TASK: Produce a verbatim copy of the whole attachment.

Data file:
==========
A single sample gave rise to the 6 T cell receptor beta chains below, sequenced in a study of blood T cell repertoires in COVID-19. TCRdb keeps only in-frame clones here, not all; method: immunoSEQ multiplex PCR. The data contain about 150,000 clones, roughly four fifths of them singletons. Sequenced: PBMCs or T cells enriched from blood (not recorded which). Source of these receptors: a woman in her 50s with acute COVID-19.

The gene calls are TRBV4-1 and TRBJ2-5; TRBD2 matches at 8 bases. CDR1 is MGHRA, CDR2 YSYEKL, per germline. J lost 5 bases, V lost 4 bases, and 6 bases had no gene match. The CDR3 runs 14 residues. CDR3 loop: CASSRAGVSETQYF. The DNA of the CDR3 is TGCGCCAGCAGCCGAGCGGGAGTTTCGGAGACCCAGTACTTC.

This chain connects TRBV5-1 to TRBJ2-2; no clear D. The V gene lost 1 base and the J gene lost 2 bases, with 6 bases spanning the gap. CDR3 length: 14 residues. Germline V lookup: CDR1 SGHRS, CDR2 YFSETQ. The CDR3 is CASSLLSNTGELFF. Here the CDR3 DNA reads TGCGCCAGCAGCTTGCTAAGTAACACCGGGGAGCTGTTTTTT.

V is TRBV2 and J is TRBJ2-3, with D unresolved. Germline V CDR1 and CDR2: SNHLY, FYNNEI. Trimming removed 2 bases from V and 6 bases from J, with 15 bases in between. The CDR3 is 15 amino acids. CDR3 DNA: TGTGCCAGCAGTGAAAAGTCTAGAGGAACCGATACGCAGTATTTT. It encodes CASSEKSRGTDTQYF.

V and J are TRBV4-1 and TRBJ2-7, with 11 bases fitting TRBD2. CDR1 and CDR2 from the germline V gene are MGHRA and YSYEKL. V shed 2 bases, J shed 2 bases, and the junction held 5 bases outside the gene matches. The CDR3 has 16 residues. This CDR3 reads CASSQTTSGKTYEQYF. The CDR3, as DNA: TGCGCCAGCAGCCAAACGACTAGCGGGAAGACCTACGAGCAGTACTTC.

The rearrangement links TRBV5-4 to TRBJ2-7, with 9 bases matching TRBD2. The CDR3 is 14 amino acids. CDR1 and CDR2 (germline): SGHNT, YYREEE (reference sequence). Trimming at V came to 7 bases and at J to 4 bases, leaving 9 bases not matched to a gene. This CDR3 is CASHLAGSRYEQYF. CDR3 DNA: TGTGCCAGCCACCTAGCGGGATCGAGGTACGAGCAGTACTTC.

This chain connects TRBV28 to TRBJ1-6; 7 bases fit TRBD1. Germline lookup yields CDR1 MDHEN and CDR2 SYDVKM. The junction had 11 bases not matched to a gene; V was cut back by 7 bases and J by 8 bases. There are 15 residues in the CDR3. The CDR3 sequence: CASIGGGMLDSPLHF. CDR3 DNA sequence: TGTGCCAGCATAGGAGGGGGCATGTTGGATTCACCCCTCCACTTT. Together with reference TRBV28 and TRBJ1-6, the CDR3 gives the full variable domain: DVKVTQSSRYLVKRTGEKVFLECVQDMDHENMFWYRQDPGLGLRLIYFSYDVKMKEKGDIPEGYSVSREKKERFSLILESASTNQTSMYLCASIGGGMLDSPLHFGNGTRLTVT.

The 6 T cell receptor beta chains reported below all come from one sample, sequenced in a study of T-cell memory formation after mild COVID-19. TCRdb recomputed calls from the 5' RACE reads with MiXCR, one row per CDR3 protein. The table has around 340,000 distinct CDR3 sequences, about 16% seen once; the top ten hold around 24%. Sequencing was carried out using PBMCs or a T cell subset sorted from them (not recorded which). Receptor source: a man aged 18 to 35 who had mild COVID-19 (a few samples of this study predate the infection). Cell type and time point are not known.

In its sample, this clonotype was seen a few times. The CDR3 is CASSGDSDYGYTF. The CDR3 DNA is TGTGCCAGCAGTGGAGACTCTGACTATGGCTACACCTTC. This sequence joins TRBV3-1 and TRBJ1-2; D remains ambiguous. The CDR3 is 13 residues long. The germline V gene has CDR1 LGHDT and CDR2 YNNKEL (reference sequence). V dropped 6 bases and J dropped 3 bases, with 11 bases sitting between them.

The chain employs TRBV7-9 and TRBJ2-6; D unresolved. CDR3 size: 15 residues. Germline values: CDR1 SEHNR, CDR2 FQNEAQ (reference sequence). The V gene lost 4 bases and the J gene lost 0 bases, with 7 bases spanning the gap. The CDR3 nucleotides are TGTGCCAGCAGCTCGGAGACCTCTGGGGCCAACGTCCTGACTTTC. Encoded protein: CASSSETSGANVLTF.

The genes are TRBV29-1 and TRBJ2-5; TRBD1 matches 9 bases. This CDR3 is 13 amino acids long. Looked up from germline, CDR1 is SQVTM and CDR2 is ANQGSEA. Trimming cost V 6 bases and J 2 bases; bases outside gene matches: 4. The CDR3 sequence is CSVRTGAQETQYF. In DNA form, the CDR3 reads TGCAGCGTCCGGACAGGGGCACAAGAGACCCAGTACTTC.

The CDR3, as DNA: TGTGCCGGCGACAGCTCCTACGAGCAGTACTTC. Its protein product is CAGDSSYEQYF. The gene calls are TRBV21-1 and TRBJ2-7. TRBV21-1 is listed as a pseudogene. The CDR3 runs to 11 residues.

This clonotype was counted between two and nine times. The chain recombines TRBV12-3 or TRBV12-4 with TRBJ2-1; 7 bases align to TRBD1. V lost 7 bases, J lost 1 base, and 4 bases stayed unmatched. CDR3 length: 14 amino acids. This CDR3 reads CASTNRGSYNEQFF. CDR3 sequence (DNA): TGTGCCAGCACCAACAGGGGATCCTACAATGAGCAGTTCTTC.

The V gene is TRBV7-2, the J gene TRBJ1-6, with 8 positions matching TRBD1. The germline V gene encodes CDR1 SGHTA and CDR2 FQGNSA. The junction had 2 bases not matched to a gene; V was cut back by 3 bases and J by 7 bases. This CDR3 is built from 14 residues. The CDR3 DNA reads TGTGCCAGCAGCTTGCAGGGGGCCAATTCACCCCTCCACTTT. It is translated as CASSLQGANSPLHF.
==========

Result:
A single sample gave rise to the 6 T cell receptor beta chains below, sequenced in a study of blood T cell repertoires in COVID-19. TCRdb keeps only in-frame clones here, not all; method: immunoSEQ multiplex PCR. The data contain about 150,000 clones, roughly four fifths of them singletons. Sequenced: PBMCs or T cells enriched from blood (not recorded which). Source of these receptors: a woman in her 50s with acute COVID-19.

The gene calls are TRBV4-1 and TRBJ2-5; TRBD2 matches at 8 bases. CDR1 is MGHRA, CDR2 YSYEKL, per germline. J lost 5 bases, V lost 4 bases, and 6 bases had no gene match. The CDR3 runs 14 residues. CDR3 loop: CASSRAGVSETQYF. The DNA of the CDR3 is TGCGCCAGCAGCCGAGCGGGAGTTTCGGAGACCCAGTACTTC.

This chain connects TRBV5-1 to TRBJ2-2; no clear D. The V gene lost 1 base and the J gene lost 2 bases, with 6 bases spanning the gap. CDR3 length: 14 residues. Germline V lookup: CDR1 SGHRS, CDR2 YFSETQ. The CDR3 is CASSLLSNTGELFF. Here the CDR3 DNA reads TGCGCCAGCAGCTTGCTAAGTAACACCGGGGAGCTGTTTTTT.

V is TRBV2 and J is TRBJ2-3, with D unresolved. Germline V CDR1 and CDR2: SNHLY, FYNNEI. Trimming removed 2 bases from V and 6 bases from J, with 15 bases in between. The CDR3 is 15 amino acids. CDR3 DNA: TGTGCCAGCAGTGAAAAGTCTAGAGGAACCGATACGCAGTATTTT. It encodes CASSEKSRGTDTQYF.

V and J are TRBV4-1 and TRBJ2-7, with 11 bases fitting TRBD2. CDR1 and CDR2 from the germline V gene are MGHRA and YSYEKL. V shed 2 bases, J shed 2 bases, and the junction held 5 bases outside the gene matches. The CDR3 has 16 residues. This CDR3 reads CASSQTTSGKTYEQYF. The CDR3, as DNA: TGCGCCAGCAGCCAAACGACTAGCGGGAAGACCTACGAGCAGTACTTC.

The rearrangement links TRBV5-4 to TRBJ2-7, with 9 bases matching TRBD2. The CDR3 is 14 amino acids. CDR1 and CDR2 (germline): SGHNT, YYREEE (reference sequence). Trimming at V came to 7 bases and at J to 4 bases, leaving 9 bases not matched to a gene. This CDR3 is CASHLAGSRYEQYF. CDR3 DNA: TGTGCCAGCCACCTAGCGGGATCGAGGTACGAGCAGTACTTC.

This chain connects TRBV28 to TRBJ1-6; 7 bases fit TRBD1. Germline lookup yields CDR1 MDHEN and CDR2 SYDVKM. The junction had 11 bases not matched to a gene; V was cut back by 7 bases and J by 8 bases. There are 15 residues in the CDR3. The CDR3 sequence: CASIGGGMLDSPLHF. CDR3 DNA sequence: TGTGCCAGCATAGGAGGGGGCATGTTGGATTCACCCCTCCACTTT. Together with reference TRBV28 and TRBJ1-6, the CDR3 gives the full variable domain: DVKVTQSSRYLVKRTGEKVFLECVQDMDHENMFWYRQDPGLGLRLIYFSYDVKMKEKGDIPEGYSVSREKKERFSLILESASTNQTSMYLCASIGGGMLDSPLHFGNGTRLTVT.

The 6 T cell receptor beta chains reported below all come from one sample, sequenced in a study of T-cell memory formation after mild COVID-19. TCRdb recomputed calls from the 5' RACE reads with MiXCR, one row per CDR3 protein. The table has around 340,000 distinct CDR3 sequences, about 16% seen once; the top ten hold around 24%. Sequencing was carried out using PBMCs or a T cell subset sorted from them (not recorded which). Receptor source: a man aged 18 to 35 who had mild COVID-19 (a few samples of this study predate the infection). Cell type and time point are not known.

In its sample, this clonotype was seen a few times. The CDR3 is CASSGDSDYGYTF. The CDR3 DNA is TGTGCCAGCAGTGGAGACTCTGACTATGGCTACACCTTC. This sequence joins TRBV3-1 and TRBJ1-2; D remains ambiguous. The CDR3 is 13 residues long. The germline V gene has CDR1 LGHDT and CDR2 YNNKEL (reference sequence). V dropped 6 bases and J dropped 3 bases, with 11 bases sitting between them.

The chain employs TRBV7-9 and TRBJ2-6; D unresolved. CDR3 size: 15 residues. Germline values: CDR1 SEHNR, CDR2 FQNEAQ (reference sequence). The V gene lost 4 bases and the J gene lost 0 bases, with 7 bases spanning the gap. The CDR3 nucleotides are TGTGCCAGCAGCTCGGAGACCTCTGGGGCCAACGTCCTGACTTTC. Encoded protein: CASSSETSGANVLTF.

The genes are TRBV29-1 and TRBJ2-5; TRBD1 matches 9 bases. This CDR3 is 13 amino acids long. Looked up from germline, CDR1 is SQVTM and CDR2 is ANQGSEA. Trimming cost V 6 bases and J 2 bases; bases outside gene matches: 4. The CDR3 sequence is CSVRTGAQETQYF. In DNA form, the CDR3 reads TGCAGCGTCCGGACAGGGGCACAAGAGACCCAGTACTTC.

The CDR3, as DNA: TGTGCCGGCGACAGCTCCTACGAGCAGTACTTC. Its protein product is CAGDSSYEQYF. The gene calls are TRBV21-1 and TRBJ2-7. TRBV21-1 is listed as a pseudogene. The CDR3 runs to 11 residues.

This clonotype was counted between two and nine times. The chain recombines TRBV12-3 or TRBV12-4 with TRBJ2-1; 7 bases align to TRBD1. V lost 7 bases, J lost 1 base, and 4 bases stayed unmatched. CDR3 length: 14 amino acids. This CDR3 reads CASTNRGSYNEQFF. CDR3 sequence (DNA): TGTGCCAGCACCAACAGGGGATCCTACAATGAGCAGTTCTTC.

The V gene is TRBV7-2, the J gene TRBJ1-6, with 8 positions matching TRBD1. The germline V gene encodes CDR1 SGHTA and CDR2 FQGNSA. The junction had 2 bases not matched to a gene; V was cut back by 3 bases and J by 7 bases. This CDR3 is built from 14 residues. The CDR3 DNA reads TGTGCCAGCAGCTTGCAGGGGGCCAATTCACCCCTCCACTTT. It is translated as CASSLQGANSPLHF.